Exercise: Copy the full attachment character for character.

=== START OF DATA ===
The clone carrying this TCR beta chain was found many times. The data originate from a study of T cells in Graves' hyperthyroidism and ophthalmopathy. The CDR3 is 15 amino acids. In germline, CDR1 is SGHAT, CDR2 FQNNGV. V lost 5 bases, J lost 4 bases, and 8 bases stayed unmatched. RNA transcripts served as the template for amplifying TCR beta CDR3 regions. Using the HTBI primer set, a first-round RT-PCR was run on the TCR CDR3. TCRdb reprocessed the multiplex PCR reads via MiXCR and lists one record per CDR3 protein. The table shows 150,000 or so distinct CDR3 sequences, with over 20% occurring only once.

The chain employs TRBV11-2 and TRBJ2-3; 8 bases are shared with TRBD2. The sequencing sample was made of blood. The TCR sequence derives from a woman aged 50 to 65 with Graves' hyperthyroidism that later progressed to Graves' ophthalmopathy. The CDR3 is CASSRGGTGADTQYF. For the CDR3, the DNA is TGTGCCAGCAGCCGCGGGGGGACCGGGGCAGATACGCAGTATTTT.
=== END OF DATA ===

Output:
The clone carrying this TCR beta chain was found many times. The data originate from a study of T cells in Graves' hyperthyroidism and ophthalmopathy. The CDR3 is 15 amino acids. In germline, CDR1 is SGHAT, CDR2 FQNNGV. V lost 5 bases, J lost 4 bases, and 8 bases stayed unmatched. RNA transcripts served as the template for amplifying TCR beta CDR3 regions. Using the HTBI primer set, a first-round RT-PCR was run on the TCR CDR3. TCRdb reprocessed the multiplex PCR reads via MiXCR and lists one record per CDR3 protein. The table shows 150,000 or so distinct CDR3 sequences, with over 20% occurring only once.

The chain employs TRBV11-2 and TRBJ2-3; 8 bases are shared with TRBD2. The sequencing sample was made of blood. The TCR sequence derives from a woman aged 50 to 65 with Graves' hyperthyroidism that later progressed to Graves' ophthalmopathy. The CDR3 is CASSRGGTGADTQYF. For the CDR3, the DNA is TGTGCCAGCAGCCGCGGGGGGACCGGGGCAGATACGCAGTATTTT.